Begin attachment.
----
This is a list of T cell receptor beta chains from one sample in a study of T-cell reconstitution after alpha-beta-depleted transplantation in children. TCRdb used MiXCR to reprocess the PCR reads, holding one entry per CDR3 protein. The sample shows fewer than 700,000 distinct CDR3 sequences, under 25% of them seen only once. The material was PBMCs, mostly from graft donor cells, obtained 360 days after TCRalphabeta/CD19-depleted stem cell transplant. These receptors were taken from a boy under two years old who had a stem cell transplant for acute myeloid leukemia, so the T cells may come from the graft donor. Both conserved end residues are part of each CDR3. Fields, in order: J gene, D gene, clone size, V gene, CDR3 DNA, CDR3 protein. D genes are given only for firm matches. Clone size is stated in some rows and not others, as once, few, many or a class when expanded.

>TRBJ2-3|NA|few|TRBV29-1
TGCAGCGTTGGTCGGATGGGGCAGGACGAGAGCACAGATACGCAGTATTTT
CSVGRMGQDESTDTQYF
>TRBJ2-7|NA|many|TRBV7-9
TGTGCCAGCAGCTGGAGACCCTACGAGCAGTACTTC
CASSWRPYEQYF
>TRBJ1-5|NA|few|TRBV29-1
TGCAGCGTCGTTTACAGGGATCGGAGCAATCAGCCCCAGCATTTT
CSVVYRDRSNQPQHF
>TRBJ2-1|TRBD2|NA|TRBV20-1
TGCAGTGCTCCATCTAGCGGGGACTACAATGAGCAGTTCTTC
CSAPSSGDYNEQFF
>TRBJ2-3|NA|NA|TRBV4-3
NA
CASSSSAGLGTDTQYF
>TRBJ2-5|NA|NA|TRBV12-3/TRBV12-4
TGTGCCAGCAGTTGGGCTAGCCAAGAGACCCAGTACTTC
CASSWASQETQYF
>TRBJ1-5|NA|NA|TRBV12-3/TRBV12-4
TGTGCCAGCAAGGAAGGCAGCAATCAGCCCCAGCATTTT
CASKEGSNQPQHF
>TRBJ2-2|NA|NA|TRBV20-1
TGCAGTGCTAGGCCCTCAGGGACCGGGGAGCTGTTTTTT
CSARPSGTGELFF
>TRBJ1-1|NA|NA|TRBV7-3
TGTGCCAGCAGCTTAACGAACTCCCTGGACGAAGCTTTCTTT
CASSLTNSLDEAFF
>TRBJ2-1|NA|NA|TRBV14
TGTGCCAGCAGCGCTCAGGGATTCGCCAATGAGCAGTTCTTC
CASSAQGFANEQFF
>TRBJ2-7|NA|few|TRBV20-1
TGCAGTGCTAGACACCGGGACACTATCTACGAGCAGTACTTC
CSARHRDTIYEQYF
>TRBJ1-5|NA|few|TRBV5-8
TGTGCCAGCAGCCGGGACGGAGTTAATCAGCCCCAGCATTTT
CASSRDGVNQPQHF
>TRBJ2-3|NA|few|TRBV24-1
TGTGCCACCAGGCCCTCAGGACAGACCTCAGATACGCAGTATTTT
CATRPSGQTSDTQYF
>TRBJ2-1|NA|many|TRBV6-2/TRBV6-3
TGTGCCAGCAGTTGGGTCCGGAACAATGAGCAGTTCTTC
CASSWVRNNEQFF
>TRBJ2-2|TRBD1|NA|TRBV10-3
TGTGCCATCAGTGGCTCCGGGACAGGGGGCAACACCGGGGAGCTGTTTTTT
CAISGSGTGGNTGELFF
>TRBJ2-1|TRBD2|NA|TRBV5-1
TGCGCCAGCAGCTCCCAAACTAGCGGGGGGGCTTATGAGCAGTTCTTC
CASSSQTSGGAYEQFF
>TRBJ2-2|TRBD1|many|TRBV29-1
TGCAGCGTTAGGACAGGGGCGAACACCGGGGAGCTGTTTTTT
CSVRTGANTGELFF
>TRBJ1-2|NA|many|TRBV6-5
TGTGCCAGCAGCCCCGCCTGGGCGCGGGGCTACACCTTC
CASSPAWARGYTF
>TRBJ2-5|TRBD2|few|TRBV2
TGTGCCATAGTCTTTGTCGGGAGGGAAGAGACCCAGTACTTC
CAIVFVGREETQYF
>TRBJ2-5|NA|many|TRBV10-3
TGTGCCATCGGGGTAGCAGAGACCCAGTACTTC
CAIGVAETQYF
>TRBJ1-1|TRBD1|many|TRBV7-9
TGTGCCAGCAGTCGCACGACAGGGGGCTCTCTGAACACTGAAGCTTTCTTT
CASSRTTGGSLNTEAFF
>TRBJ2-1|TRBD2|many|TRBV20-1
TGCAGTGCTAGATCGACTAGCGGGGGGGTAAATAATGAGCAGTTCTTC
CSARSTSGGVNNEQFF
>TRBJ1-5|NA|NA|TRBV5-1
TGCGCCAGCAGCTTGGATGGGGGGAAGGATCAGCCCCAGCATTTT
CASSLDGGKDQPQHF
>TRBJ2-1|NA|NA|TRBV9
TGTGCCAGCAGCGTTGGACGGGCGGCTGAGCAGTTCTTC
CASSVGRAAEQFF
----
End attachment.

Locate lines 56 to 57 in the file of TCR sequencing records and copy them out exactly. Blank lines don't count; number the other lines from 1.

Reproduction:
>TRBJ2-5|TRBD2|few|TRBV2
TGTGCCATAGTCTTTGTCGGGAGGGAAGAGACCCAGTACTTC